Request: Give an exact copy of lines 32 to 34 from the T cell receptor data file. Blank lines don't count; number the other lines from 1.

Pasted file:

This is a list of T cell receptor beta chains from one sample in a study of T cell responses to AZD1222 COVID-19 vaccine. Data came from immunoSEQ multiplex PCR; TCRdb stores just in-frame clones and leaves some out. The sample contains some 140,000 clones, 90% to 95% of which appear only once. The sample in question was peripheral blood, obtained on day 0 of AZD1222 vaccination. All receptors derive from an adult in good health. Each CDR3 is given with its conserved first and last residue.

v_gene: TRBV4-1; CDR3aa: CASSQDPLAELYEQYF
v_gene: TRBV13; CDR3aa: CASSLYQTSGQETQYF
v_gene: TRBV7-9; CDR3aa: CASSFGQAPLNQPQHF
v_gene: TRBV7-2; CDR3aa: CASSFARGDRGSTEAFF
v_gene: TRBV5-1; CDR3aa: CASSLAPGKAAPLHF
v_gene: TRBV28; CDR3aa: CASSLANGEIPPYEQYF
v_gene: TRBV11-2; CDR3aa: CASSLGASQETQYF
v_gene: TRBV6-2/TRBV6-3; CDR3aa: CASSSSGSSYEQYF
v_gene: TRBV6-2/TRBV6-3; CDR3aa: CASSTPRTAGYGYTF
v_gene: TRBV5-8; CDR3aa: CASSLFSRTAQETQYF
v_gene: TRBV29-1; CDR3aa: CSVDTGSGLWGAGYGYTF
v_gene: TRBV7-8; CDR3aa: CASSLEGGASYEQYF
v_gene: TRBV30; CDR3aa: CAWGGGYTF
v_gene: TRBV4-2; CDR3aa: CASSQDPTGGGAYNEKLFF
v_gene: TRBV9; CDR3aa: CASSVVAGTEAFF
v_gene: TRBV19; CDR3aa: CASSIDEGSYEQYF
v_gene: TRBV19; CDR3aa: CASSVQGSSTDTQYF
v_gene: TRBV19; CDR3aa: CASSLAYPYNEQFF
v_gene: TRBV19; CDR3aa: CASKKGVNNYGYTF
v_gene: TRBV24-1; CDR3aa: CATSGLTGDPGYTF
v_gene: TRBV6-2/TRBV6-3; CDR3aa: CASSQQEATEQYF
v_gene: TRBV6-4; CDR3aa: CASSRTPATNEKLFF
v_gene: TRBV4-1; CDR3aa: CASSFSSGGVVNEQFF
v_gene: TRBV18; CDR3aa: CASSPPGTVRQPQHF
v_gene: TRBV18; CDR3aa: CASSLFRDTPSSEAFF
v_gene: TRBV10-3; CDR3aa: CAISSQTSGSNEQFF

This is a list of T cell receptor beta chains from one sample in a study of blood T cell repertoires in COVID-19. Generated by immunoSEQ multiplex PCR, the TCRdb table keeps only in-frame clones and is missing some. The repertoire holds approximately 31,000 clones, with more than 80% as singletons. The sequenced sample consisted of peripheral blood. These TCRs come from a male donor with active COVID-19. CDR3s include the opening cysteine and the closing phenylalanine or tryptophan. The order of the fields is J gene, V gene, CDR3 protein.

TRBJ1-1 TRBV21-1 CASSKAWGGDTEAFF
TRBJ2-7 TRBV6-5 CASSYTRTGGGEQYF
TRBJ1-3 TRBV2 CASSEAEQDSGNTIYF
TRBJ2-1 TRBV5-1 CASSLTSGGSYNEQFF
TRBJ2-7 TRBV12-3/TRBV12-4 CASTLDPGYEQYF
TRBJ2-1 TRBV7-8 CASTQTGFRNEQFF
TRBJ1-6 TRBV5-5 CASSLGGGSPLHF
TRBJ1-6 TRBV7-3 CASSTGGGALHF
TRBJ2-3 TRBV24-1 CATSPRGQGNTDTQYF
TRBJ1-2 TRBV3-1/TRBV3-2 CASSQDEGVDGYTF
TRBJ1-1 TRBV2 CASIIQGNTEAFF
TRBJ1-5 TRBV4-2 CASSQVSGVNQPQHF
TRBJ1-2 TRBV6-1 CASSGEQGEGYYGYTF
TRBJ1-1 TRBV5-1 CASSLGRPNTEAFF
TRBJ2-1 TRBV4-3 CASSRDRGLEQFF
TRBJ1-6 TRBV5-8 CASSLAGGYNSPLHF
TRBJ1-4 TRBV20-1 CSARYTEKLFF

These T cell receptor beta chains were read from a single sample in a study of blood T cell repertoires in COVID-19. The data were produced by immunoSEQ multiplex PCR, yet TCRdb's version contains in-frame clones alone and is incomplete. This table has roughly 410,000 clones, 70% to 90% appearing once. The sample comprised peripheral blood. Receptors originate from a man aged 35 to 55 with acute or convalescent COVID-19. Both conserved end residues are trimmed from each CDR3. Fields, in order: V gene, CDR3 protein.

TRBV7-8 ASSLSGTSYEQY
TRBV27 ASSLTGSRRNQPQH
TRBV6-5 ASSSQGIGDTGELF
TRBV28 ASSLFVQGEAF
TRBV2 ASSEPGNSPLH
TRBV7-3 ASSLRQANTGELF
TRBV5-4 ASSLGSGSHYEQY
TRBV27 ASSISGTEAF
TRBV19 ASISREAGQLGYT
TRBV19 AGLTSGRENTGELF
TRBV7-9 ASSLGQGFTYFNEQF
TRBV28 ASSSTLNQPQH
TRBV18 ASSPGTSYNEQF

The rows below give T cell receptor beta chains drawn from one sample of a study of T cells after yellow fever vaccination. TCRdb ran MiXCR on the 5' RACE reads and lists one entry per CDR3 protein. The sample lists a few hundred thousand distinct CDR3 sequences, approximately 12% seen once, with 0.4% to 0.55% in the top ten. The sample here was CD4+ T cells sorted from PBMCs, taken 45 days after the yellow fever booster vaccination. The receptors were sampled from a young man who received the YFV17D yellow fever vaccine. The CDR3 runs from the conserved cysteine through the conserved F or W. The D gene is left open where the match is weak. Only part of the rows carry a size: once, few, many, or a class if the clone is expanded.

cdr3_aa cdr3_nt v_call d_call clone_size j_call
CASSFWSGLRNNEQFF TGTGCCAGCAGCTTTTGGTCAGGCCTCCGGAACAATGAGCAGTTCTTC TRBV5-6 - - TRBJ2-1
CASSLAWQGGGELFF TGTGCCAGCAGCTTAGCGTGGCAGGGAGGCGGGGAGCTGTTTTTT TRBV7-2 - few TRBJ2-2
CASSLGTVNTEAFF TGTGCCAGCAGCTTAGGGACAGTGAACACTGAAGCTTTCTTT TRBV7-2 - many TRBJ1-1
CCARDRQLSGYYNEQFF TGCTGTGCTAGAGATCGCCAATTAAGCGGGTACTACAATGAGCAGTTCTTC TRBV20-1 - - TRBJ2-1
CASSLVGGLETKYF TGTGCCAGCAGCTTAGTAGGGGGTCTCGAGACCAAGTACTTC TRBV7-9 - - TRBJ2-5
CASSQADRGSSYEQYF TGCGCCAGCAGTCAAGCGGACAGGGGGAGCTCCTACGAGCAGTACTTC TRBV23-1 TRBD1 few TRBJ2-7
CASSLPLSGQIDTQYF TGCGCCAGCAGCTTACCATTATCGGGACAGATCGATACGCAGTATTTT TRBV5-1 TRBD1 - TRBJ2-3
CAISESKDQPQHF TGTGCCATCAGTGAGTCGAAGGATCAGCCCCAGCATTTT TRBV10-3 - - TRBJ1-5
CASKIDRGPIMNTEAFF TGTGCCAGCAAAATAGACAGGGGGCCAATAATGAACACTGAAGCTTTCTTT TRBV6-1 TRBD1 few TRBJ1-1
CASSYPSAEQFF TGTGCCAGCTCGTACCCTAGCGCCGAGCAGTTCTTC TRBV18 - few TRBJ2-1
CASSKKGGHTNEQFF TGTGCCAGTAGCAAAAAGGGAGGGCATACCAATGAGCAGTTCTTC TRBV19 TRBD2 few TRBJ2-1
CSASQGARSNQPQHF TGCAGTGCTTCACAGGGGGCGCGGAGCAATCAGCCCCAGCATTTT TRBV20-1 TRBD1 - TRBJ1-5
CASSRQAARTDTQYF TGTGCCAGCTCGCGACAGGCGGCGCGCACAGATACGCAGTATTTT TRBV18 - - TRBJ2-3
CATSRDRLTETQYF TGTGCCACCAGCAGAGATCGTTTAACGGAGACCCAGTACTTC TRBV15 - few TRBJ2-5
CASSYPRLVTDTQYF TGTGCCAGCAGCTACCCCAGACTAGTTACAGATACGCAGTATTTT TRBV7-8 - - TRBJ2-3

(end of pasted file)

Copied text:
TRBJ2-1 TRBV5-1 CASSLTSGGSYNEQFF
TRBJ2-7 TRBV12-3/TRBV12-4 CASTLDPGYEQYF
TRBJ2-1 TRBV7-8 CASTQTGFRNEQFF